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Wake Forest campus grieving following the loss of Prosser

WINSTON-SALEM, N.C. -- The campus quad looked much as it did after some memorable basketball wins at Wake Forest. Toilet paper
hung from trees and fluttered in the breeze as if a traditional victory party had just ended.

On Friday, it was there for a different reason: to honor Skip
Prosser.

The coach -- who led the Demon Deacons to their first No. 1
basketball ranking three seasons ago -- died Thursday of an apparent
heart attack, leaving the university in grief as it tried to move
forward.

"It's something that he would have enjoyed," said Patrick
Crist, a senior history major. "I think this is probably one of
the best tributes we could have given him -- especially on such
short notice. But I think it's something he's probably looking down
on and appreciating."

Wake Forest athletic director Ron Wellman said arrangements for
a funeral or memorial service are incomplete, though a campus
prayer service is scheduled for Sunday afternoon at Wait Chapel. He
wouldn't talk about the future of the program and its assistant
coaches, or when he would be ready to hire a new coach.

"Our intent and goal the next few days is to honor Skip and
support the family," Wellman said, ``and all those other matters
are being pushed back until after this most important matter has
been satisfied."

But it was clear the campus was trying to come to terms with the
loss of the 56-year-old coach, who was found slumped on his office
couch and unresponsive by director of basketball operations Mike
Muse shortly after returning from his noon jog Thursday. Medical
personnel performed CPR and used a defibrillator on Prosser, who
was taken to Wake Forest University Baptist Medical Center and
pronounced dead at 1:41 p.m.

Dr. William Applegate, dean of the university medical school,
said the events were "typical of a sudden massive heart attack."

Now the same quad where students used to gather after big sports
victories stands as a tribute to Prosser, who was honored as the
Atlantic Coast Conference coach of the year after leading the Demon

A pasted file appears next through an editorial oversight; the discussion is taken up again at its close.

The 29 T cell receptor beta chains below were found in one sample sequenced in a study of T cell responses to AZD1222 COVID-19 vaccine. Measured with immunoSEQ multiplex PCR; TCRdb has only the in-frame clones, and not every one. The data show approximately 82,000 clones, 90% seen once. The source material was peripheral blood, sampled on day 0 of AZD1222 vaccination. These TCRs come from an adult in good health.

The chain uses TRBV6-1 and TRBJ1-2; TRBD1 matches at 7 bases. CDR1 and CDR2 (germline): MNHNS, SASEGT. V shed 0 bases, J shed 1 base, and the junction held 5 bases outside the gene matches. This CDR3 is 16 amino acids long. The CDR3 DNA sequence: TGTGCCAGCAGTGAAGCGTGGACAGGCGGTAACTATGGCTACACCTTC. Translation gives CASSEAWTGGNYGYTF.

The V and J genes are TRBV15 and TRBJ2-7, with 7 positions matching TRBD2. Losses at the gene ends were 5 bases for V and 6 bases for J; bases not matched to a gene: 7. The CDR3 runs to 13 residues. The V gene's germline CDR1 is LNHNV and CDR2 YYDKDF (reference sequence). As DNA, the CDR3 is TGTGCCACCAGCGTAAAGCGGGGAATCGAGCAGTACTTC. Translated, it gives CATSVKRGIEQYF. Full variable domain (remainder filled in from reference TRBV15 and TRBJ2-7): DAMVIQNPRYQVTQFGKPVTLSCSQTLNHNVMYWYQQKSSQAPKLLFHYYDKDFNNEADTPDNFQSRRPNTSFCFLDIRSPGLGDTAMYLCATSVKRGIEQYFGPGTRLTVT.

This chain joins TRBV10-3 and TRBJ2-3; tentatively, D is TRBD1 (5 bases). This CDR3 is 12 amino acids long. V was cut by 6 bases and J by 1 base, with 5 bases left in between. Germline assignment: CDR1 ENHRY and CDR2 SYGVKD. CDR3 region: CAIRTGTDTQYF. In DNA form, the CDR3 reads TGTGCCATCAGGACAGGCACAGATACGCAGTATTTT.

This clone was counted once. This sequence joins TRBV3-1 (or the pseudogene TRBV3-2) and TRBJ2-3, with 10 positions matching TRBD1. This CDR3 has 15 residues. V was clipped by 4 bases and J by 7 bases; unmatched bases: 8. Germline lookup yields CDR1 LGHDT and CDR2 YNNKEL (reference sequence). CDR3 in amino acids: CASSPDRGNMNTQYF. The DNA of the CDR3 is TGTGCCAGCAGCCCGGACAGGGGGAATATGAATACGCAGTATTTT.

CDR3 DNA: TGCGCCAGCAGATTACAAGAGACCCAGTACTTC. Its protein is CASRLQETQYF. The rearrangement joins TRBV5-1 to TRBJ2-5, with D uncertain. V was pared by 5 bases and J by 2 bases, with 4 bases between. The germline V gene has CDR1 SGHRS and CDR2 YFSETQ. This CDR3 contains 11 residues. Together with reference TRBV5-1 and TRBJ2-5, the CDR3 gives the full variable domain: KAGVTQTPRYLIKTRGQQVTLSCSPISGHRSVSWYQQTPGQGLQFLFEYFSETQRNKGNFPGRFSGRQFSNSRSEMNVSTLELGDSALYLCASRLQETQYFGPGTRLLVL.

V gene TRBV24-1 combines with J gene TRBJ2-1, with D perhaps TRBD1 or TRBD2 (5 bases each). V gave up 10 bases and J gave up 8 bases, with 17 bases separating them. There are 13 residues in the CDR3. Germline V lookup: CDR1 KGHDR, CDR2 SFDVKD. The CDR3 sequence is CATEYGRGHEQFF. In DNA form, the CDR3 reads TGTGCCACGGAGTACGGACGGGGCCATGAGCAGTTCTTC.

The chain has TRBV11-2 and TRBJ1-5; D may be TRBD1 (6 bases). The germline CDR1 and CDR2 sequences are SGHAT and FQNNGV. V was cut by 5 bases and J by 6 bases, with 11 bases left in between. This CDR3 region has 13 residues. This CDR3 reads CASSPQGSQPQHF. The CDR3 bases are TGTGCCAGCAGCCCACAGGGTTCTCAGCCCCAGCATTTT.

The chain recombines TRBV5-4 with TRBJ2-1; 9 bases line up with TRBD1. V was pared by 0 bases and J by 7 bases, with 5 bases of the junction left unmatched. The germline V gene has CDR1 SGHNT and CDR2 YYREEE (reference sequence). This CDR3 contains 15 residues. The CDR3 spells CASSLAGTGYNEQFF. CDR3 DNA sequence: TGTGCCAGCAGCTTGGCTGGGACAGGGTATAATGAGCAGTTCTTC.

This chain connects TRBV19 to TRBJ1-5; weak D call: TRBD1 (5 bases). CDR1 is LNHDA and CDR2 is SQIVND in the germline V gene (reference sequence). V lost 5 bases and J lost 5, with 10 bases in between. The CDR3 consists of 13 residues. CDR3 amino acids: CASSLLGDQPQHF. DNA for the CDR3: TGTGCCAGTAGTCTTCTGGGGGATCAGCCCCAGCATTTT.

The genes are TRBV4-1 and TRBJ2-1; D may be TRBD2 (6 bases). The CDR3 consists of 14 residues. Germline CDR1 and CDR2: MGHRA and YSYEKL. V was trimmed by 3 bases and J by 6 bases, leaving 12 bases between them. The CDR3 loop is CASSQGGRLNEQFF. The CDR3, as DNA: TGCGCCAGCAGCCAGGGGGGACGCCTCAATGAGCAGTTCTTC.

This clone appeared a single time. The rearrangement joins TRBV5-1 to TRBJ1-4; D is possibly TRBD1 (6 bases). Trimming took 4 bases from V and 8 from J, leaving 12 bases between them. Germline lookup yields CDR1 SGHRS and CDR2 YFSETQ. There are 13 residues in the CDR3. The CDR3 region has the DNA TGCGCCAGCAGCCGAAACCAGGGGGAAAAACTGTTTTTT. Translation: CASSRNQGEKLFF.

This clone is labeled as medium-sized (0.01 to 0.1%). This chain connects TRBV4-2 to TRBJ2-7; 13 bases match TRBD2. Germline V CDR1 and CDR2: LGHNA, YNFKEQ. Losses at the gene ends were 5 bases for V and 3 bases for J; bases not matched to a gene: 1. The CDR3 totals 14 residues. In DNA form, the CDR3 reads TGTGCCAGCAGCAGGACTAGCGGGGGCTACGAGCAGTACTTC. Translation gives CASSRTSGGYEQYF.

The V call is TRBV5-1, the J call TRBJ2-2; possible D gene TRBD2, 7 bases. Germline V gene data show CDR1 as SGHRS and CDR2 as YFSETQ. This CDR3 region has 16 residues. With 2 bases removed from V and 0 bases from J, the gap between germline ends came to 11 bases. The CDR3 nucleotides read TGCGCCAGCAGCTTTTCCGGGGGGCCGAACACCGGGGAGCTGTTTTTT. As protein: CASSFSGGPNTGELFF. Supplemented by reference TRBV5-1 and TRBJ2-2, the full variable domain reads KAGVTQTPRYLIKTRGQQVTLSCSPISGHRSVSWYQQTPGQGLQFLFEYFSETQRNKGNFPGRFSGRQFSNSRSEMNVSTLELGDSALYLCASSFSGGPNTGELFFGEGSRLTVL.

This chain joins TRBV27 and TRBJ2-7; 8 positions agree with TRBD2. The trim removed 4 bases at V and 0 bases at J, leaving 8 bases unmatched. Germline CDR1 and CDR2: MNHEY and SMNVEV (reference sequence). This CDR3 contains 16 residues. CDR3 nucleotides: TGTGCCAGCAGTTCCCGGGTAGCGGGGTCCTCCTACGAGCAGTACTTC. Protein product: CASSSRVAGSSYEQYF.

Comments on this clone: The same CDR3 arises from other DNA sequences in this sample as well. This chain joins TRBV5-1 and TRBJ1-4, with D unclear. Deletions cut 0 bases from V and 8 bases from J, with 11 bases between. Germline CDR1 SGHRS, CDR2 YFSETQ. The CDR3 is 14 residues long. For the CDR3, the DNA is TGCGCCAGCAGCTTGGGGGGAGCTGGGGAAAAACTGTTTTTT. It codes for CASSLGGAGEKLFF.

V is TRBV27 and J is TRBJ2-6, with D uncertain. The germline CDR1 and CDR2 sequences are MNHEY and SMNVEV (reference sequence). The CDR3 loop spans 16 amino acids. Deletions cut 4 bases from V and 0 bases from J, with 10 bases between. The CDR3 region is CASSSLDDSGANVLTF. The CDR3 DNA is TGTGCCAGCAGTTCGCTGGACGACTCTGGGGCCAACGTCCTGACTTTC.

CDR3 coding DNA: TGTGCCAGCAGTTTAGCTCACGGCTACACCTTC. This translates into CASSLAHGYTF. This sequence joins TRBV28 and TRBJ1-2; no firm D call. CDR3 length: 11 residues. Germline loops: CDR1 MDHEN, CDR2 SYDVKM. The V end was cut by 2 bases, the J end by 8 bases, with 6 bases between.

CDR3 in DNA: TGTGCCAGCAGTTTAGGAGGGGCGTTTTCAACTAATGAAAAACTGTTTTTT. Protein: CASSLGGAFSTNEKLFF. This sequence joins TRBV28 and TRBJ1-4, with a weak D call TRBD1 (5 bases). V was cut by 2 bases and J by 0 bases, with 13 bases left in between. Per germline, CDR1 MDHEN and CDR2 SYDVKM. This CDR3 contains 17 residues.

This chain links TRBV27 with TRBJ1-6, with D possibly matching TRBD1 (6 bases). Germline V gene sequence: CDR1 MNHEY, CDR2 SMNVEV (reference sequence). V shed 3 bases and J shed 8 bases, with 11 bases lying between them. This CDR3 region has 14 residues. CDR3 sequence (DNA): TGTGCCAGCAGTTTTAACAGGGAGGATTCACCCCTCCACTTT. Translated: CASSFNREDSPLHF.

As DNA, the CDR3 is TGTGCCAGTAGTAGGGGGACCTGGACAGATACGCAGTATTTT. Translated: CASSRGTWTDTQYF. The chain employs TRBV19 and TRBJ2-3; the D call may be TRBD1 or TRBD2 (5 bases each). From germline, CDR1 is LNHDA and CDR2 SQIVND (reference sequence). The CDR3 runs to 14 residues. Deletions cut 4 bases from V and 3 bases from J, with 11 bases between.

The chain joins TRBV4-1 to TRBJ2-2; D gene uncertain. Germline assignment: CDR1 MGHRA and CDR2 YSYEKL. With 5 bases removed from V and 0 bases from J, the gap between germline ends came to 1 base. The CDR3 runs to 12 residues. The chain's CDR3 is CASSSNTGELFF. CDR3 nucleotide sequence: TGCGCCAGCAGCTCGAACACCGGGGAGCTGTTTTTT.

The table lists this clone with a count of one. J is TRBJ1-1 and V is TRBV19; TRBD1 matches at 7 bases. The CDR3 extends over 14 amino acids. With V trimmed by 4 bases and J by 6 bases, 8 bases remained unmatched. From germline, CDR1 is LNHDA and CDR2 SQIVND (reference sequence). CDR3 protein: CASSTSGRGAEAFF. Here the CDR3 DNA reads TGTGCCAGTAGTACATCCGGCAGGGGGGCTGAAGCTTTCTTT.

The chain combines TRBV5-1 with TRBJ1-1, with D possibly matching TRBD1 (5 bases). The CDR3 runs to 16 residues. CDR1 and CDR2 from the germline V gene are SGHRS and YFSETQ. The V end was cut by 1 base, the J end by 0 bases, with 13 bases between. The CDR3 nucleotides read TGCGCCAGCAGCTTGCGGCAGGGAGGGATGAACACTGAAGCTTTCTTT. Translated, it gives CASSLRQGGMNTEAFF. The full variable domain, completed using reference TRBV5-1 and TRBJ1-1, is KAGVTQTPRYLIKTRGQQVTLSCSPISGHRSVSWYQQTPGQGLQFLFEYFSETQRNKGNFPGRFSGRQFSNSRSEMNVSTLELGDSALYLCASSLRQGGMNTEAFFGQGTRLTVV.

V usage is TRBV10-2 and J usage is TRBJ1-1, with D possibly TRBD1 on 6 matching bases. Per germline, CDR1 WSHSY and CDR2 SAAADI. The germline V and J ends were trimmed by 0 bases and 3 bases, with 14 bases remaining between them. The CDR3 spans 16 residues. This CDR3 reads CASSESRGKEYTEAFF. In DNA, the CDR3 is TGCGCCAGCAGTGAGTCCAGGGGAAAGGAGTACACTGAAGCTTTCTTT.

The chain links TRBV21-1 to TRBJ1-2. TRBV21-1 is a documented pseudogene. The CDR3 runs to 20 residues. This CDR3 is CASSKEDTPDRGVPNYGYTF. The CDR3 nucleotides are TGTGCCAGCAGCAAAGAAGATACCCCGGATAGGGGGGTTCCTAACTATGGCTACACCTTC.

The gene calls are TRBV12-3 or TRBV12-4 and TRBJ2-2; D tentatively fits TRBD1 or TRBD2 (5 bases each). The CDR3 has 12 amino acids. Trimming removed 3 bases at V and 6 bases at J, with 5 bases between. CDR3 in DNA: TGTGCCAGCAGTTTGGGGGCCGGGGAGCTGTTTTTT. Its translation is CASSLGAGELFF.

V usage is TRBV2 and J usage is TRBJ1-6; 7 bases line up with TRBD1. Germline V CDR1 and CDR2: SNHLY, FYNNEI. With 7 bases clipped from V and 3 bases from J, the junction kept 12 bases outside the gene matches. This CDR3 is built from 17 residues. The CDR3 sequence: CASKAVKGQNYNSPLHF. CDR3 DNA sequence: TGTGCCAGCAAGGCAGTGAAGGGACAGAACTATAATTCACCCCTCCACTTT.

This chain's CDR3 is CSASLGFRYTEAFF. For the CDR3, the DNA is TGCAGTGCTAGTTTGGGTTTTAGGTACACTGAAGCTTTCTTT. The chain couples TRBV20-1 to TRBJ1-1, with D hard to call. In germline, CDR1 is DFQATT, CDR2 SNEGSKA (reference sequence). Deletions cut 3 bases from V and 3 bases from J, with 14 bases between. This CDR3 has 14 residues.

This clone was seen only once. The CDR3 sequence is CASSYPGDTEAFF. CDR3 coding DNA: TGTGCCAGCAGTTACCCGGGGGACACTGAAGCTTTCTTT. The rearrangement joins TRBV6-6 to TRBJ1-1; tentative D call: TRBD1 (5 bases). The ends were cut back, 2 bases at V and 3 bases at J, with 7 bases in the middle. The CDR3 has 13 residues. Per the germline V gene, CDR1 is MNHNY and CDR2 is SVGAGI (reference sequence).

Deacons to the league's regular-season title in 2003. The coach had
even occasionally appeared there over the years to enjoy the
celebrations.

Near the campus' Wait Chapel, someone placed a bouquet of white
roses. A sign near the quad entrance read, "Thanks for the
memories, Skip."

"It takes time," said football coach Jim Grobe, who led the
Demon Deacons to the Orange Bowl last season. "I don't think it
can happen overnight. Skip was a bigger-than-life guy. Everybody
knows those kind of people. They just have a twinkle in their eye.
Whenever you were around Skip, he just made you feel good. You just
knew you were going to enjoy being with him."

Dean Buchan remembers Prosser much the same way. Now the
assistant athletic director for media relations at Georgia Tech,
Buchan spent the past seven years in a similar position at Wake
Forest and worked closely with Prosser.

Buchan remembered a shootaround at Duke's Cameron Indoor Stadium
in 2006. Prosser climbed into the empty courtside bleachers that
are home to the famously rowdy "Cameron Crazies" and pretended to
be one himself -- a moment Buchan captured by taking a picture with
his cell phone.

"Skip was definitely not serious all the time," Buchan said.
"Inside the lines, when the clock was running, yeah, you didn't
mess with Skip. But outside the lines, he was somewhat of a
character."

The university said Friday that Prosser's youth basketball camp,
scheduled to begin Monday, would go on and the basketball staff
would work with the 170 campers in tribute to the coach.

It's unclear how the basketball program will proceed. Wellman
said Thursday night it was too soon to consider the next coach.

"We are about the business of honoring Skip right now," he
said.

Among the questions: What will happen with the strong recruiting
class Prosser was building this summer? The commitments included
forward Al-Farouq Aminu of Norcross, Ga. -- ranked No. 3 nationally
by Scout.com -- as well as center Ty Walker of Wilmington, N.C.,
ranked No. 14 by Scout.com.

"The only two recruiting classes in the country that could be
mentioned in the same breath were Wake Forest and UCLA," said Dave
Telep, basketball recruiting editor for Scout.com. "They were the
toast of the town at the midway point of the summer. They were
riding high.

"There's no protocol for what happened [Thursday]. As a game,
we don't have a parliamentary procedure for when a head coach dies
before you ever get to campus. I think right now in this part of
the country, everyone is in a complete state of shock."